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Altered Documents and the FBI’s Growing Credibility Problem

DOJ Inspector General probe into FISA scandal leads to investigation of former FBI official.

Editor’s note: This article has been updated to include the so-called low-level official’s identity, which was not initially available.

According to Senator Lindsey Graham (R-SC), who chairs the Senate Judiciary Committee, the report into possible abuse, in 2016 and 2017, of the Foreign Intelligence Surveillance Act (FISA) will be released December 9. The man behind the report, Department of Justice Inspector General Michael Horowitz will appear before the committee December 11. To this point, few details of Horowitz’s findings had been released, but news broke, November 22, that a former FBI official is being investigated for altering a document submitted to the FISA court to obtain a surveillance warrant.

The backstory is now well known: The FBI in 2016 opened a counterintelligence operation targeting the campaign team of then-presidential candidate Donald Trump. The FBI subsequently obtained a FISA warrant to surveil Trump campaign adviser Carter Page. That warrant was renewed three times, though Page has never been charged with a crime.

FBI’s Growing Credibility Problem?

Michael Horowitz

The inspector general has been looking into whether the FBI deceived the FISA court over the veracity of the evidence presented to the court by the Bureau. In light of this latest news, it appears that such a deception – long suspected by Page, President Trump, and most Republicans – may have indeed been perpetrated. The exact detail of the reported alteration is not publicly known, however.

The FBI official in question was said to have held a “low-level” position in the Bureau’s Office of General Counsel and has been fired from the FBI. It seems a common refrain, when a federal government department or agency is caught up in some scandal, that the culprits are “low-level” officials. Clearly, though, this individual was at a high enough level to have been involved in compiling or otherwise preparing the FBI’s affidavit for the FISA court.

In fact, we now know these claims were false. The FBI official in question has been identified as attorney Kevin Clinesmith, who was not, as claimed in the leftist media, a “low-level” official. Clinesmith was involved in both the Clinton email investigation and the Russia probe. It now appears likely he was one of the central players in the latter FBI operation. Clinesmith was thrown off Robert Mueller’s special counsel after it was discovered he had been writing anti-Trump text messages. Since then, Clinesmith has been fired from the FBI.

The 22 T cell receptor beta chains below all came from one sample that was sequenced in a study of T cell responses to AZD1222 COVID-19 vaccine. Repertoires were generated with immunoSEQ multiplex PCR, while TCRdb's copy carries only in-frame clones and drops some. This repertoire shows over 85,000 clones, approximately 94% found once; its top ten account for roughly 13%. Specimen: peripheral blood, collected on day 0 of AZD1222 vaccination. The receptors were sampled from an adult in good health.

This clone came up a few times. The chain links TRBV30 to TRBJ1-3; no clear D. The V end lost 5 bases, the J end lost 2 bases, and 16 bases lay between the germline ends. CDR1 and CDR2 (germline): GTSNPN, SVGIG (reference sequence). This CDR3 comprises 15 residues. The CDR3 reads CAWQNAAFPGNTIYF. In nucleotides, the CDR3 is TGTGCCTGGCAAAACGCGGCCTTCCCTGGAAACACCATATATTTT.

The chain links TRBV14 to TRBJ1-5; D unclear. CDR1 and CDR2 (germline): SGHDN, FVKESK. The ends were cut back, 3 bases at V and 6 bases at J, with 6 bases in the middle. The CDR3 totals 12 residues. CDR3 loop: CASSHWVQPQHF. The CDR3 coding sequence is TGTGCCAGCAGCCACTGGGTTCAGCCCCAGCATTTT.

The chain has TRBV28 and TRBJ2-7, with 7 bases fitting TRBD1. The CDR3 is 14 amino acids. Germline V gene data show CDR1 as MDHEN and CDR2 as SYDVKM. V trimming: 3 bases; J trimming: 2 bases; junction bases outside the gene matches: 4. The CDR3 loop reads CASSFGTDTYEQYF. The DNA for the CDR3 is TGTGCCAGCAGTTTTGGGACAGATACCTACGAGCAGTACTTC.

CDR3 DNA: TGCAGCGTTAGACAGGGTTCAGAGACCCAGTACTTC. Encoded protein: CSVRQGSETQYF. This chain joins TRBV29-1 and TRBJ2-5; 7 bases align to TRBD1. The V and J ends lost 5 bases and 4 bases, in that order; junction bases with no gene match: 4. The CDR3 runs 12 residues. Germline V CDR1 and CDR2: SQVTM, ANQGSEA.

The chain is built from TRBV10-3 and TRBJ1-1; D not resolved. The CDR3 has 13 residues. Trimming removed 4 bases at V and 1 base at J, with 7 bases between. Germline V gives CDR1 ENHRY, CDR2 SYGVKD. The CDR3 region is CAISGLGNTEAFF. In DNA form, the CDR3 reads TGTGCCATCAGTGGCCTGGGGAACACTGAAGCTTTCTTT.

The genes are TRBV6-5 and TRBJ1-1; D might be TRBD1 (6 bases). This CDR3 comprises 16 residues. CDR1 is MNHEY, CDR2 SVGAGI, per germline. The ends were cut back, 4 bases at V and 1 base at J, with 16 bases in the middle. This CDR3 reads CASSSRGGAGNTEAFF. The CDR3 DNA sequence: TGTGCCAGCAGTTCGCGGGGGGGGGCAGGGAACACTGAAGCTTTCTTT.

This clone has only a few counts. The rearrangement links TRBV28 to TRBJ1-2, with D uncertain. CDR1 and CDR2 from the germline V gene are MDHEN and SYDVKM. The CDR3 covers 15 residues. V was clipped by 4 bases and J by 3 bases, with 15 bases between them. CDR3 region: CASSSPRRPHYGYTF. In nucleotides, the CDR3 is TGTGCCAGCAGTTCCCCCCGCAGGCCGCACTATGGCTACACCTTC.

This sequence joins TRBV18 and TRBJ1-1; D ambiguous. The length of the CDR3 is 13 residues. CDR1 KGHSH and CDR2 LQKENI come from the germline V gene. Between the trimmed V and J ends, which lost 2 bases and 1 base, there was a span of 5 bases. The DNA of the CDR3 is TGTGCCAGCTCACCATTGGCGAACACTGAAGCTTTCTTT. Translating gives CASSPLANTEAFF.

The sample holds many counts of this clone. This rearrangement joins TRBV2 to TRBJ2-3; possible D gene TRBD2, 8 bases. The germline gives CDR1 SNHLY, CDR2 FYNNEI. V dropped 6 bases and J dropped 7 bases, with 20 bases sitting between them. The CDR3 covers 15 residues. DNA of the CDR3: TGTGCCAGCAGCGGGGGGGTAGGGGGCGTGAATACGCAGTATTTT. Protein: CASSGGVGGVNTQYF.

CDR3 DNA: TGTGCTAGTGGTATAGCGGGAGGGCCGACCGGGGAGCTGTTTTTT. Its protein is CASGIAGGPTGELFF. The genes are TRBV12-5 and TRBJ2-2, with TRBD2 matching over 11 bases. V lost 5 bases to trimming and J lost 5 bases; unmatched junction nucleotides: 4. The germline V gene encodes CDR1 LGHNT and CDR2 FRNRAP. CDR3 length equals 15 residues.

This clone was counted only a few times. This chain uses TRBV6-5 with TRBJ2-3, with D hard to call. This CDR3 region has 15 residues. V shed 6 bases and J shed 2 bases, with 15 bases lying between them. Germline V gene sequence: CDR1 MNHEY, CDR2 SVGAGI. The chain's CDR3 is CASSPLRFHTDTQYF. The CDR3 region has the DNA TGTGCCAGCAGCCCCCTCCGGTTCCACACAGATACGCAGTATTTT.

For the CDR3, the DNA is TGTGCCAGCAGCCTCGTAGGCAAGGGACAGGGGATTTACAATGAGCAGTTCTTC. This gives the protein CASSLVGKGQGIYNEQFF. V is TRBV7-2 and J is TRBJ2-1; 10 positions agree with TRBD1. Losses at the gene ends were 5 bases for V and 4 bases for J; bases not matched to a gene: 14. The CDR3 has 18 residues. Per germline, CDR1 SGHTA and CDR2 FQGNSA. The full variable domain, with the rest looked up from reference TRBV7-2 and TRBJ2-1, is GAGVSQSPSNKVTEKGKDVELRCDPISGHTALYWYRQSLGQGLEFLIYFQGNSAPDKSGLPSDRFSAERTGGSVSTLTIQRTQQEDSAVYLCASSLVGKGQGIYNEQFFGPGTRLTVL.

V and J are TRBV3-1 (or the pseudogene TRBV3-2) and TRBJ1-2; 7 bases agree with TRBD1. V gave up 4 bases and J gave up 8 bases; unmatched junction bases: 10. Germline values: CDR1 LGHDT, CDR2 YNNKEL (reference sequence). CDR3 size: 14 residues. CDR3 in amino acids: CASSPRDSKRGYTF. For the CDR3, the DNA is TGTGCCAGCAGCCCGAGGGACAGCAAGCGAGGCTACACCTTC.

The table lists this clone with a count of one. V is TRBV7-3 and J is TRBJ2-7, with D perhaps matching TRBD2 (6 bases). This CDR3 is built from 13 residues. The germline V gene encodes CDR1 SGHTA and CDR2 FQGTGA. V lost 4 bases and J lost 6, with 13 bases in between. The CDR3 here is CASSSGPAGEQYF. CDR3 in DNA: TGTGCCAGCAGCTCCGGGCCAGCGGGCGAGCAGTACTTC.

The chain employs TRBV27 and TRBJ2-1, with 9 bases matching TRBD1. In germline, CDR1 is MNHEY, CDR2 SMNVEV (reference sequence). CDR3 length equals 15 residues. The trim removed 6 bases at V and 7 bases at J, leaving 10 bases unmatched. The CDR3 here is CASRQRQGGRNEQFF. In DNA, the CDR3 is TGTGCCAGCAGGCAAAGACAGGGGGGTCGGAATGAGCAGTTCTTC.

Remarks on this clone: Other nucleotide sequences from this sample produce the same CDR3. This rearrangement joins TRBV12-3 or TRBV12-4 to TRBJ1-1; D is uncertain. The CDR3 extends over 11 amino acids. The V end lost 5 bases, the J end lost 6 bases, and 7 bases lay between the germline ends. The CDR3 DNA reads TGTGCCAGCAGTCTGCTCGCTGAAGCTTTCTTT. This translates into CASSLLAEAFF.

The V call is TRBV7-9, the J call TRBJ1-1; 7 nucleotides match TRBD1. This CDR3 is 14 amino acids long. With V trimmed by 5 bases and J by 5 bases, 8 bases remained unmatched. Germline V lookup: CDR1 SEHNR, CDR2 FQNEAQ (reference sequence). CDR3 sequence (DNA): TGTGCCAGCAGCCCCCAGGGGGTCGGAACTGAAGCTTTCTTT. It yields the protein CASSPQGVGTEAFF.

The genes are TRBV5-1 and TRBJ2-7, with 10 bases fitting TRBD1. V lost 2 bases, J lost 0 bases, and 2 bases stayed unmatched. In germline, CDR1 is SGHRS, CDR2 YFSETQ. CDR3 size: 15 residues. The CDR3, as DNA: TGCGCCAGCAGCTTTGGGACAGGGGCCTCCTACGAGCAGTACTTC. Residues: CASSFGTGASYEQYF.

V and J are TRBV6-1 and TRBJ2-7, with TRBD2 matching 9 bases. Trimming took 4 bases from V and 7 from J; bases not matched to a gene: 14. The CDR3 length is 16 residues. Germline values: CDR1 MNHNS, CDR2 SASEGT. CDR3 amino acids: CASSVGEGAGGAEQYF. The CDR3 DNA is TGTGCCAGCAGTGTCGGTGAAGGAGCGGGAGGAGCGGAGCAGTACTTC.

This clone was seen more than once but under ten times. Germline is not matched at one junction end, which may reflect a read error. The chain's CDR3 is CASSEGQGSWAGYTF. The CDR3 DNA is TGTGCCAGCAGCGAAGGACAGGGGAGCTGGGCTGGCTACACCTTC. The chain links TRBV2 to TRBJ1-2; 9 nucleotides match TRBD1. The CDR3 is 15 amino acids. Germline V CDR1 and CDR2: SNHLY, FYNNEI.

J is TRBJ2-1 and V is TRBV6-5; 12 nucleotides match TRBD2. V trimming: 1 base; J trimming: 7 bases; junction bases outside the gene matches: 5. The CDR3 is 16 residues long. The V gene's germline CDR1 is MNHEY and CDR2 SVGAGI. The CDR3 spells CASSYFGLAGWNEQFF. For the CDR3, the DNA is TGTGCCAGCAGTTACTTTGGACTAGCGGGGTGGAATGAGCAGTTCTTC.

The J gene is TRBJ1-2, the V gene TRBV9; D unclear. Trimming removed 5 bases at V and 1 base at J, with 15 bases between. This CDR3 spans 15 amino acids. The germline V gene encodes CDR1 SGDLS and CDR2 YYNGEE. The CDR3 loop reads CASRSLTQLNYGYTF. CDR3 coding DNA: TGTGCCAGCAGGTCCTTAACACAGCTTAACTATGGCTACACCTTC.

One major national newspaper has reported that he made a statement to the Department of Justice regarding the factual basis for the FBI’s surveillance warrant application. Having claimed, at the time, to have supporting documentation, this official subsequently altered an email message to back up the false statement.

To obtain the FISA warrant, the FBI is known to have relied – at least in part – on the infamous collection of memos and reports known as the “Steele dossier,” named for former British MI6 agent Christopher Steele, who compiled it.

It soon emerged that, not only was the Steele dossier little more than a collection of salacious rumors – likely originating from Russian intelligence services – but that the FBI had made little effort to verify Steele’s information. Steele had been contracted by Washington-based research firm Fusion GPS which, in turn, had been hired by attorneys working for the Hillary Clinton campaign and Democratic National Committee. Steele himself admitted to a DOJ official that he was “desperate” that Trump not be elected president.

Impeachment Versus FISA Scandal

As the nation waits for Horowitz’s report and testimony, federal prosecutor, John Durham, is leading an investigation into the genesis of the FBI’s counterintelligence operation. What began as an administrative review recently morphed into a full-blown criminal investigation, perhaps indicating that Durham has uncovered violations of U.S. laws or, at least, compelling evidence of such violations.

There is no word on when Durham expects to conclude his investigation which, no doubt, has been propelled in part by the inspector general’s findings. As events have turned out, the Horowitz report will be a major focus of attention right around the time the House Judiciary Committee may be working on articles of impeachment against President Trump.

Public opinion – either supporting or in opposition to impeachment – could be significantly affected by the inspector general’s findings. Though the two issues are not directly connected, many independents and undecided Americans could be swayed against impeachment, should Horowitz confirm what Trump and his supporters have long claimed: The whole Russia collusion story which led to an FBI investigation and then a special counsel, was a fabrication and a witch-hunt. If that is, in fact, how things turn out, Trump is likely to be viewed more sympathetically – as a president who has been hounded since his election victory by false accusers.

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Read more from Graham J Noble.

Read More From Graham J Noble

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